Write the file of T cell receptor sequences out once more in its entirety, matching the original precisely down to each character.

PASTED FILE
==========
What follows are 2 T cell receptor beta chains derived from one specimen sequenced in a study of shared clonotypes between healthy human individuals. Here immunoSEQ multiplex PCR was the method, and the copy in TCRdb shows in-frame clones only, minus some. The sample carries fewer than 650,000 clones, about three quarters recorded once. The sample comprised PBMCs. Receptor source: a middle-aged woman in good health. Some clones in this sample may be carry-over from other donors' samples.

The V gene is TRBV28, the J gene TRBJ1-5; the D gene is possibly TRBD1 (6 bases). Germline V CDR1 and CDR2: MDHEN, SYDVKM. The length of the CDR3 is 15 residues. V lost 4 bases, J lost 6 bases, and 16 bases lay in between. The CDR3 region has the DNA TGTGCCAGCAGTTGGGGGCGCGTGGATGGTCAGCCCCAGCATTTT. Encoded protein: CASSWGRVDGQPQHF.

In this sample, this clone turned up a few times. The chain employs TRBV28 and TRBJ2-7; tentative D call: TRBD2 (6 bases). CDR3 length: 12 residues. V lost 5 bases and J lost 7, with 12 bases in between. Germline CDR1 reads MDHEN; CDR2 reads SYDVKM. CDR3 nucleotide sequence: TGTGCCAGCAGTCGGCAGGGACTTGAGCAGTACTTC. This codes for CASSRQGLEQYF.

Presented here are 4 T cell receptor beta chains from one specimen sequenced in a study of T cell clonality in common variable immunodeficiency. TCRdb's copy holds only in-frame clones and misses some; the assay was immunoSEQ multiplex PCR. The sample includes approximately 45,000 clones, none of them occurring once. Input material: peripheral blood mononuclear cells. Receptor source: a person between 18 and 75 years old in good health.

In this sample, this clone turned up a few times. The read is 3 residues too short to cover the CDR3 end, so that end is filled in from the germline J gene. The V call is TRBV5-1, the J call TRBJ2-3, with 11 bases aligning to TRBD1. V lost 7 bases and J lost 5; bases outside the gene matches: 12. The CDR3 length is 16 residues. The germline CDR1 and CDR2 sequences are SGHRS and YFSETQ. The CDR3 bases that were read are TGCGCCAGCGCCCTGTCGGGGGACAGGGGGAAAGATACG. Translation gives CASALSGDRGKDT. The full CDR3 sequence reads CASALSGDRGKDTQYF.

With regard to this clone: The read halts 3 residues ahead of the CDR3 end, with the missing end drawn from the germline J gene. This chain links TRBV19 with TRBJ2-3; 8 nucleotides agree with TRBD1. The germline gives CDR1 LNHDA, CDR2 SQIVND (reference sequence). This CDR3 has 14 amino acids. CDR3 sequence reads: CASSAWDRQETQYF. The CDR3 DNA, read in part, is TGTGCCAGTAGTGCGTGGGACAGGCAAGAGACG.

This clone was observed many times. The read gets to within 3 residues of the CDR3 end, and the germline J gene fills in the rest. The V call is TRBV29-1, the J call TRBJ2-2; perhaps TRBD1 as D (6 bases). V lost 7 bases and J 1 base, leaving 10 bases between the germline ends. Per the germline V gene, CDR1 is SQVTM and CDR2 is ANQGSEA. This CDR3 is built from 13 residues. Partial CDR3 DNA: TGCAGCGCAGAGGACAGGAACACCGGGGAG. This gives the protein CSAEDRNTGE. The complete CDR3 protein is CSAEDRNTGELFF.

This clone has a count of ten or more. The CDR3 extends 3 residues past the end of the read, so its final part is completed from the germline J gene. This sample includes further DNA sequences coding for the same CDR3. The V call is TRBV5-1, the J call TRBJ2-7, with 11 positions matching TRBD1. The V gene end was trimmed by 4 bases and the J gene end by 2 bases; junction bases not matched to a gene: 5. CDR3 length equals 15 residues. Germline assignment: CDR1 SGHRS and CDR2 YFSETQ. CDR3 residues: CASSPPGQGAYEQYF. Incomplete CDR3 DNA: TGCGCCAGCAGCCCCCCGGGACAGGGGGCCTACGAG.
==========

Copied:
What follows are 2 T cell receptor beta chains derived from one specimen sequenced in a study of shared clonotypes between healthy human individuals. Here immunoSEQ multiplex PCR was the method, and the copy in TCRdb shows in-frame clones only, minus some. The sample carries fewer than 650,000 clones, about three quarters recorded once. The sample comprised PBMCs. Receptor source: a middle-aged woman in good health. Some clones in this sample may be carry-over from other donors' samples.

The V gene is TRBV28, the J gene TRBJ1-5; the D gene is possibly TRBD1 (6 bases). Germline V CDR1 and CDR2: MDHEN, SYDVKM. The length of the CDR3 is 15 residues. V lost 4 bases, J lost 6 bases, and 16 bases lay in between. The CDR3 region has the DNA TGTGCCAGCAGTTGGGGGCGCGTGGATGGTCAGCCCCAGCATTTT. Encoded protein: CASSWGRVDGQPQHF.

In this sample, this clone turned up a few times. The chain employs TRBV28 and TRBJ2-7; tentative D call: TRBD2 (6 bases). CDR3 length: 12 residues. V lost 5 bases and J lost 7, with 12 bases in between. Germline CDR1 reads MDHEN; CDR2 reads SYDVKM. CDR3 nucleotide sequence: TGTGCCAGCAGTCGGCAGGGACTTGAGCAGTACTTC. This codes for CASSRQGLEQYF.

Presented here are 4 T cell receptor beta chains from one specimen sequenced in a study of T cell clonality in common variable immunodeficiency. TCRdb's copy holds only in-frame clones and misses some; the assay was immunoSEQ multiplex PCR. The sample includes approximately 45,000 clones, none of them occurring once. Input material: peripheral blood mononuclear cells. Receptor source: a person between 18 and 75 years old in good health.

In this sample, this clone turned up a few times. The read is 3 residues too short to cover the CDR3 end, so that end is filled in from the germline J gene. The V call is TRBV5-1, the J call TRBJ2-3, with 11 bases aligning to TRBD1. V lost 7 bases and J lost 5; bases outside the gene matches: 12. The CDR3 length is 16 residues. The germline CDR1 and CDR2 sequences are SGHRS and YFSETQ. The CDR3 bases that were read are TGCGCCAGCGCCCTGTCGGGGGACAGGGGGAAAGATACG. Translation gives CASALSGDRGKDT. The full CDR3 sequence reads CASALSGDRGKDTQYF.

With regard to this clone: The read halts 3 residues ahead of the CDR3 end, with the missing end drawn from the germline J gene. This chain links TRBV19 with TRBJ2-3; 8 nucleotides agree with TRBD1. The germline gives CDR1 LNHDA, CDR2 SQIVND (reference sequence). This CDR3 has 14 amino acids. CDR3 sequence reads: CASSAWDRQETQYF. The CDR3 DNA, read in part, is TGTGCCAGTAGTGCGTGGGACAGGCAAGAGACG.

This clone was observed many times. The read gets to within 3 residues of the CDR3 end, and the germline J gene fills in the rest. The V call is TRBV29-1, the J call TRBJ2-2; perhaps TRBD1 as D (6 bases). V lost 7 bases and J 1 base, leaving 10 bases between the germline ends. Per the germline V gene, CDR1 is SQVTM and CDR2 is ANQGSEA. This CDR3 is built from 13 residues. Partial CDR3 DNA: TGCAGCGCAGAGGACAGGAACACCGGGGAG. This gives the protein CSAEDRNTGE. The complete CDR3 protein is CSAEDRNTGELFF.

This clone has a count of ten or more. The CDR3 extends 3 residues past the end of the read, so its final part is completed from the germline J gene. This sample includes further DNA sequences coding for the same CDR3. The V call is TRBV5-1, the J call TRBJ2-7, with 11 positions matching TRBD1. The V gene end was trimmed by 4 bases and the J gene end by 2 bases; junction bases not matched to a gene: 5. CDR3 length equals 15 residues. Germline assignment: CDR1 SGHRS and CDR2 YFSETQ. CDR3 residues: CASSPPGQGAYEQYF. Incomplete CDR3 DNA: TGCGCCAGCAGCCCCCCGGGACAGGGGGCCTACGAG.